@ Ivan- Regarding the English usage-I say you lot made up the language and your accent is just so much cooler than the American one. So what you say laguage-wise should be the rule.

    Brits over here are fawned over with that accent. Us over there – yeah, not so much.

  40. IVAN3MAN

    @ jf,

    Thanks for the links, man. :-)

    @ Todd W.,

    It’s “The Fall of Man” business and its religious connotations that gets me started! I mentioned that already last autumn on a similar post by Phil. :|

    @ Cheyenne,

    Actually, according to Wikipedia, English is a West Germanic language that was brought to Britain by Anglo-Saxon settlers beginning in the 5th century. The language was heavily influenced by the Old Norse language of Viking invaders. After the Norman conquest, Old English developed into Middle English, borrowing heavily from the Norman (Anglo-French) vocabulary and spelling conventions. Modern English developed from there and continues to adopt foreign words, especially from Latin and Greek.

    So, the English language is like a symphony of various languages — until the likes of George W. Bush comes along and starts to play out of tune with terms such as “misunderestimate(d)”! :roll:

  41. Turing Eret

    Regarding the definition of seasons, it seems that there is a completely objective definition that makes perfect sense. Summer is the quarter with the greatest insolation and winter is the quarter with the least insolation. Of course, this is more or less what you said. The cross-quarter days are the boundaries of seasons and the solstices/equinoctes are the midpoints, hence the term “midsummer” and “midwinter” being used to refer to the solstices.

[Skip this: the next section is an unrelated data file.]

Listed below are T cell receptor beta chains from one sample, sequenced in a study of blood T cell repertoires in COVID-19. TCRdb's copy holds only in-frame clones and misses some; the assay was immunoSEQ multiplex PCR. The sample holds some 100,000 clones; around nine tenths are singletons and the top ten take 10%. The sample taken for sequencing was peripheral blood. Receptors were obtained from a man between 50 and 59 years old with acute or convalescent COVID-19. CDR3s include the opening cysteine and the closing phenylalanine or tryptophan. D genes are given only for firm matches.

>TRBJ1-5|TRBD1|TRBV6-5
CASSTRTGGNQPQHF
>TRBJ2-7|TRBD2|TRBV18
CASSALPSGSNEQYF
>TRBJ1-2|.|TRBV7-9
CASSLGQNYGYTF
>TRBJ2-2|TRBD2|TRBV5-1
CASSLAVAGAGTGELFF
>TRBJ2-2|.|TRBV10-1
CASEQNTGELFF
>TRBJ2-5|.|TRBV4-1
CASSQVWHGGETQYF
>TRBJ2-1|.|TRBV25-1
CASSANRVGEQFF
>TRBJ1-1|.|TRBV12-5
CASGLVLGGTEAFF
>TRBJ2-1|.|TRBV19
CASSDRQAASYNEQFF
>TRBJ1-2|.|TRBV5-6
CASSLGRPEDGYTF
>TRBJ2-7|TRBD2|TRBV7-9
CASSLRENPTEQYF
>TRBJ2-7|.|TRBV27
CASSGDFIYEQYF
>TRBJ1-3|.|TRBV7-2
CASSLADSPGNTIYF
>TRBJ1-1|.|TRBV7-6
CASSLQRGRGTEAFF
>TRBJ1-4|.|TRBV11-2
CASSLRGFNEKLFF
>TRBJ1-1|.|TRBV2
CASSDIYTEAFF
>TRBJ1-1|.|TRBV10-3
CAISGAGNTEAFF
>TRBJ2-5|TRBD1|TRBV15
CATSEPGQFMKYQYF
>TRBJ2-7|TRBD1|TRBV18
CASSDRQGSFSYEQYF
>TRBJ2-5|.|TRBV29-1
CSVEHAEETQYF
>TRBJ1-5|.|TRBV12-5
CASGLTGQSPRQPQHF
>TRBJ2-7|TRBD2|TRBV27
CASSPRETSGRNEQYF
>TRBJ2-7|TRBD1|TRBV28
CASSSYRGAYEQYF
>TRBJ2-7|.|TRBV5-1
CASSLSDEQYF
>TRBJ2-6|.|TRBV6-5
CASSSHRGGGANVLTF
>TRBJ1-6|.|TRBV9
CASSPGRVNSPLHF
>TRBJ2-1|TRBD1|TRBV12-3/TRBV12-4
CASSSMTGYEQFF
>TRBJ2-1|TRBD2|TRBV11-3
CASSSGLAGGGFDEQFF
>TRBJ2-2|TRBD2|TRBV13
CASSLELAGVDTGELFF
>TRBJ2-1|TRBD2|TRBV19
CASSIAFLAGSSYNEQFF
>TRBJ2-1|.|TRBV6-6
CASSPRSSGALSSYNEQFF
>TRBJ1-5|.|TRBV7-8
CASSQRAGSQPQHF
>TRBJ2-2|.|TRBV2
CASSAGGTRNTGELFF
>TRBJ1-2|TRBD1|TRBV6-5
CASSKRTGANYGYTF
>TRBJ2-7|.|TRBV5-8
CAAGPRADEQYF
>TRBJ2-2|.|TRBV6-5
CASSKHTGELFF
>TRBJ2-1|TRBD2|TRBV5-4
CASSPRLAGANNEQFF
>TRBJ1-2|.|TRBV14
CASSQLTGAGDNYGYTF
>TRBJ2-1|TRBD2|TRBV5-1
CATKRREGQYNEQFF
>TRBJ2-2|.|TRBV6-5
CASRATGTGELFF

42. Davidlpf

    Still a foot of snow everywhere here.

  43. I’m sure everybody remembers the Italian architect during the 1400s or so, who won a competition to design some enormous building by showing that he could stand an egg on end. He suceeded where all the others failed by taking the trouble to hard-boil it first. Then all you have to do is plunk it down on end.

    Today is also Persian New Years Day. Which makes a heck of a lot more sense to me than the middle of winter.

    “… until the likes of George W. Bush comes along and starts to play out of tune with terms such as “misunderestimate(d)”!

    Yeah, but at least GWB can talk for more than 30 seconds without a teleprompter. And he certainly wouldn’t have made that bolwing crack about the Special Olympics. Yep, our new guy is one heck of an orator.

  44. MooNMaN

    No matter what you call it, or what time it is . . . I watched the video, got some eggs from the fridge, and, I kid you not: I had the first one standing in 3 seconds!! Too easy! Tried another one, that took 1 minute. ‘ nuff said.